Getting people to part with their money is always difficult, but it’s even more difficult when they’re putting their hard-earned cash out into the ether of the internet. Which is why it’s important to offer a variety of payment methods so people can choose their favorite. At this point, you want to make the process as easy as possible for the customer to hit buy, but limiting how they can pay might be all it takes to put them off. Think about implementing a payment solution that integrates a number of different payment methods, different currencies, and different languages.
2. Take Away Distractions
Once consumers are into the checkout funnel, you don’t want something else distracting them and causing them to click away. In this instance, you want to make the checkout page as minimal as possible. That means no navigation options, no search bar, and no other elements that take the eyes away from the prize –the “buy” button.
3. Show Trust Signals
As we mentioned earlier, it can be a struggle getting people to part with their money. A lot of consumers don’t trust brands they haven’t bought from before, so it’s important that you put their minds at ease if you want to increase conversions. There are several ways you can do this, by showing trus signals.
What exactly are these? They’re things like:
4. Share Additional Costs Upfront
No one likes being whacked with additional costs when they hit the checkout stage. In fact, it’s the number one reason people abandon their cart. It seems like such a simple problem to solve, but so many eCommerce companies still shy away from sharing add-on costs before the customer goes through to the checkout stage.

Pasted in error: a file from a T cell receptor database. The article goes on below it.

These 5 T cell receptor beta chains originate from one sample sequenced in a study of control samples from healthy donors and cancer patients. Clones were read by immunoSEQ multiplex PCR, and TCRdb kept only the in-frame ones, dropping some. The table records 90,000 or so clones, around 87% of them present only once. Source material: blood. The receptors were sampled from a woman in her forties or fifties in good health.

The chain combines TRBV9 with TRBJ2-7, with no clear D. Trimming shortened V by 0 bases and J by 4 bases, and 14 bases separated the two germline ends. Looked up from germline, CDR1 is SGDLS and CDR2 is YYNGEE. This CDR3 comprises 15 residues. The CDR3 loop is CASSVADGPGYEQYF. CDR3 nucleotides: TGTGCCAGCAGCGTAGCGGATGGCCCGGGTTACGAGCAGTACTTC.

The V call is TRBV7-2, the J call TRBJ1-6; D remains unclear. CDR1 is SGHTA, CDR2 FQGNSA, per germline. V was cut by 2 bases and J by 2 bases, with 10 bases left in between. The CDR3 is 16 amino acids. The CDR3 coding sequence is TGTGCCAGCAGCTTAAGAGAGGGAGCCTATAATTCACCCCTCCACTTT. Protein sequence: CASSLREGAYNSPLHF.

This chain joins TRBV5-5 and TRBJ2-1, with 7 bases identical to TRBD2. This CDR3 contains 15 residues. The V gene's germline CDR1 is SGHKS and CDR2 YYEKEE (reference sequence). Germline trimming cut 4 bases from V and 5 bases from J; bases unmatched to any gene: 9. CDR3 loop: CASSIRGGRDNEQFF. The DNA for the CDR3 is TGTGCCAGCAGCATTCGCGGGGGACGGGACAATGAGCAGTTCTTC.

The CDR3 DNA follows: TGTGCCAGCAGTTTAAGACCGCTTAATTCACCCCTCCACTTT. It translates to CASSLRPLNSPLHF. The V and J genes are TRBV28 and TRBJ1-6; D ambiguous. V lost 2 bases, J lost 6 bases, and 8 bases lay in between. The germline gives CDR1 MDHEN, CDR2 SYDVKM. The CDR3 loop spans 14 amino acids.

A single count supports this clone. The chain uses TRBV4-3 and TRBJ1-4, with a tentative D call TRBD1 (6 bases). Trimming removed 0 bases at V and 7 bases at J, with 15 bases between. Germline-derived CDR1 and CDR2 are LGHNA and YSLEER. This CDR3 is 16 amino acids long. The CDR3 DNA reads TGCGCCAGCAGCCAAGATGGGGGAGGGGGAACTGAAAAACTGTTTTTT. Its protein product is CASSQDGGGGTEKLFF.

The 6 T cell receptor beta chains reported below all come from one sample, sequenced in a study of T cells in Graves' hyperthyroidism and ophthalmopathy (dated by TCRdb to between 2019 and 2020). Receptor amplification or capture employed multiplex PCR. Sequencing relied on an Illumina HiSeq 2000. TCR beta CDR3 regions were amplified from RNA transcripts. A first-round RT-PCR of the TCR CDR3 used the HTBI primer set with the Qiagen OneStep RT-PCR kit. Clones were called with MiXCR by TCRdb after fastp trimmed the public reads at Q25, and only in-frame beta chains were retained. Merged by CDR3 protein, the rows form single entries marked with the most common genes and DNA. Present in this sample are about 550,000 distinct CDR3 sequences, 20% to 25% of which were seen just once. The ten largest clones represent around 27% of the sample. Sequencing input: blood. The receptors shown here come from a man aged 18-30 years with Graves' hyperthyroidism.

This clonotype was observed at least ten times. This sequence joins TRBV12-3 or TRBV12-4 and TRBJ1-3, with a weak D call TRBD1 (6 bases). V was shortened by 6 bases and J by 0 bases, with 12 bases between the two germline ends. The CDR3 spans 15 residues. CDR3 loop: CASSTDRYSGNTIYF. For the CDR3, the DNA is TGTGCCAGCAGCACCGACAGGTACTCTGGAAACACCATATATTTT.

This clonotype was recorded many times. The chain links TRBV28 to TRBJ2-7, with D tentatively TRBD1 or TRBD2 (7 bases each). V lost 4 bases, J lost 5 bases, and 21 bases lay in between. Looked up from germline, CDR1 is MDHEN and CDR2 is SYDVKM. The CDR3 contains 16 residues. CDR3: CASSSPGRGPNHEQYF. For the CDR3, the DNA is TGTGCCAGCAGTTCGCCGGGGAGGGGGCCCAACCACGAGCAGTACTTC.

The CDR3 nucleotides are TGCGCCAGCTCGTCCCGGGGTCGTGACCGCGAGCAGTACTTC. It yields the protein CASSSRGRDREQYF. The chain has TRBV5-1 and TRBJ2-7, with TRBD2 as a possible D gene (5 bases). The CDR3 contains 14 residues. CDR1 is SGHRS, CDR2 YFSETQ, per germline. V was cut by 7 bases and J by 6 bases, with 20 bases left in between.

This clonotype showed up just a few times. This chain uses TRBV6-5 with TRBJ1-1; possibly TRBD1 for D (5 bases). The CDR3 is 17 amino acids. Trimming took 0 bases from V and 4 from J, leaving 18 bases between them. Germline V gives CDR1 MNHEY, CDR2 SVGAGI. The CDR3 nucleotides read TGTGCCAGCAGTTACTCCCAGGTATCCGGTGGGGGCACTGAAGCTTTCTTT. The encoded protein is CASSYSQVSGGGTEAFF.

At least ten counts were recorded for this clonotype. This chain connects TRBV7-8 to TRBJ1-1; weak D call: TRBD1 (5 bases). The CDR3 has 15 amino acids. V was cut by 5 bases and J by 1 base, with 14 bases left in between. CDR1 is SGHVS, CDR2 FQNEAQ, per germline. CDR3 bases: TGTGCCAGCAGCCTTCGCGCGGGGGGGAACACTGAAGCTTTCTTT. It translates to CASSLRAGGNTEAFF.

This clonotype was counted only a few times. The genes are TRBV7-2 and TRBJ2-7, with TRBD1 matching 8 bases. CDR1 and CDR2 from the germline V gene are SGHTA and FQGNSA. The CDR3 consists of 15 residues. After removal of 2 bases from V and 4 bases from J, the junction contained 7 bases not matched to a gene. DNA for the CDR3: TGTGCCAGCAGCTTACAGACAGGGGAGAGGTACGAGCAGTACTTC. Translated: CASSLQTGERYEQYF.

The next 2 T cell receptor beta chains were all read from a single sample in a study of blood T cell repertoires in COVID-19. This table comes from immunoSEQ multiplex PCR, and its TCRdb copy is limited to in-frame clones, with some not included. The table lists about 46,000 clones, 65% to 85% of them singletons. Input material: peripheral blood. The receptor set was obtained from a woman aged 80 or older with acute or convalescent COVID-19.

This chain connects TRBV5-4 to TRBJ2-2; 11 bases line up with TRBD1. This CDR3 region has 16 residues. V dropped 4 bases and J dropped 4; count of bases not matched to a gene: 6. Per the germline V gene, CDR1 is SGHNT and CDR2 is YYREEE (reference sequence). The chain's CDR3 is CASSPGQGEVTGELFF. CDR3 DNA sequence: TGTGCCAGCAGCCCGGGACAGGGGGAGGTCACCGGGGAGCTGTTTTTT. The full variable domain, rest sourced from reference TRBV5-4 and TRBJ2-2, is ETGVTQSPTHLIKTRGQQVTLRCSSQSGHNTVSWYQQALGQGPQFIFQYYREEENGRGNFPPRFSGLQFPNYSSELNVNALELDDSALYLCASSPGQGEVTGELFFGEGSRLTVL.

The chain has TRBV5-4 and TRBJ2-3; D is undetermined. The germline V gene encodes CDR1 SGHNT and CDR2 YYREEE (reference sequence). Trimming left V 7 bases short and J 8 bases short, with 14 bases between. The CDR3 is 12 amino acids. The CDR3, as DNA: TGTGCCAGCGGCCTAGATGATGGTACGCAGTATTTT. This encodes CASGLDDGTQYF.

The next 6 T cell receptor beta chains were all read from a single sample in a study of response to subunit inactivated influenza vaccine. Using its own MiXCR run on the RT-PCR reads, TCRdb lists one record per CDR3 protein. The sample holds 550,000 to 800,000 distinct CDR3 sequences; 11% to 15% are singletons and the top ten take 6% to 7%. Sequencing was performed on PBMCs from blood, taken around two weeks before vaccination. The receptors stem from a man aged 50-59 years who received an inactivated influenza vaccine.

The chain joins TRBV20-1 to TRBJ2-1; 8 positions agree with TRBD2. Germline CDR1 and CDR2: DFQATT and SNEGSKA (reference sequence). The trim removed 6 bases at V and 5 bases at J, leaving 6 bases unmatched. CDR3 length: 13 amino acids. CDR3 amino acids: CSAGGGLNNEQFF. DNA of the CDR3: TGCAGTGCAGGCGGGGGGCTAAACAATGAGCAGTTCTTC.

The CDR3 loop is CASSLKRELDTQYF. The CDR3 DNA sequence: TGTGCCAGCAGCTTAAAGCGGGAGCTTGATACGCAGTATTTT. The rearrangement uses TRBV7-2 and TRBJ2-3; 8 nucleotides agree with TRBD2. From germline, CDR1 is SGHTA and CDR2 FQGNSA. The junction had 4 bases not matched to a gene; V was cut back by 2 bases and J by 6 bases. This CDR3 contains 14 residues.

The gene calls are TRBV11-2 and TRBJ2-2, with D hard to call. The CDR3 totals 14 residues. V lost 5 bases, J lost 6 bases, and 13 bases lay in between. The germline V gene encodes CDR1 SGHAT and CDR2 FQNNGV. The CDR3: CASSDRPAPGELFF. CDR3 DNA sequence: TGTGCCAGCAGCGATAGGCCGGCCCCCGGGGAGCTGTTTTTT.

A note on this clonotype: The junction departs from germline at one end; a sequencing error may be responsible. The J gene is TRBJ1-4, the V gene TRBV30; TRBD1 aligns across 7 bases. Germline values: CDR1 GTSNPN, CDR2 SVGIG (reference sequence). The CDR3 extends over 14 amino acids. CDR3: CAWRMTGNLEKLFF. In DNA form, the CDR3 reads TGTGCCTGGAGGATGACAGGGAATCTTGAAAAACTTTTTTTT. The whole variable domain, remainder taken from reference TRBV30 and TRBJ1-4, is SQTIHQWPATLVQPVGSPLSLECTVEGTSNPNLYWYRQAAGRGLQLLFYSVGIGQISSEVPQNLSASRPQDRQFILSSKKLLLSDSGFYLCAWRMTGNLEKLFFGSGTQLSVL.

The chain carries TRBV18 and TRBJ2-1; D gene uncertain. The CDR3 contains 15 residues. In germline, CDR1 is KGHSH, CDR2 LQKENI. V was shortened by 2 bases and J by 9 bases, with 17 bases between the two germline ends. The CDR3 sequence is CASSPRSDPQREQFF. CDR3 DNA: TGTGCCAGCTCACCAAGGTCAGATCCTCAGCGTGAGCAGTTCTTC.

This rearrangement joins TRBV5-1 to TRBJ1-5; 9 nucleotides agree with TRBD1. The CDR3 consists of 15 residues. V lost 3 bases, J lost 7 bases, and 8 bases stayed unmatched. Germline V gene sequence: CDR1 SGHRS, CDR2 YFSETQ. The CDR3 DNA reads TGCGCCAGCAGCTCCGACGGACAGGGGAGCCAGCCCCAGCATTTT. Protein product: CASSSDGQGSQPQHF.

Getting potential customers to spend time filling out a form only to putmore money onto their total is a sure fire way to lose that trust you’ve worked so hard to build and turn them off you for good.
Not what you want, right?
So make things easier for everyone and share any additional costs before the final stage of the checkout process. Your customers will thank you for it, and there’ll be less people leaving their cart behind because you’vetried to get more money out of them. Whether it’s additional card costs or shipping fees, shout about it loudly and proudly so everyone knows what to expect and when.
Successful Conversion Rate Equals a Successful Business
A lot of eCommerce companies think that if they get more visitors to their site, they’ll make more sales. But more often than not they already have enough visitors; they just aren’t optimizing for conversions.
It might seem like a daunting task, dressing your site up for more sales,but just a few simple tweaks here and there can make the world of difference, whether it’s keeping your checkout process minimalist and streamlined, or adding more images and user generated content to your product pages.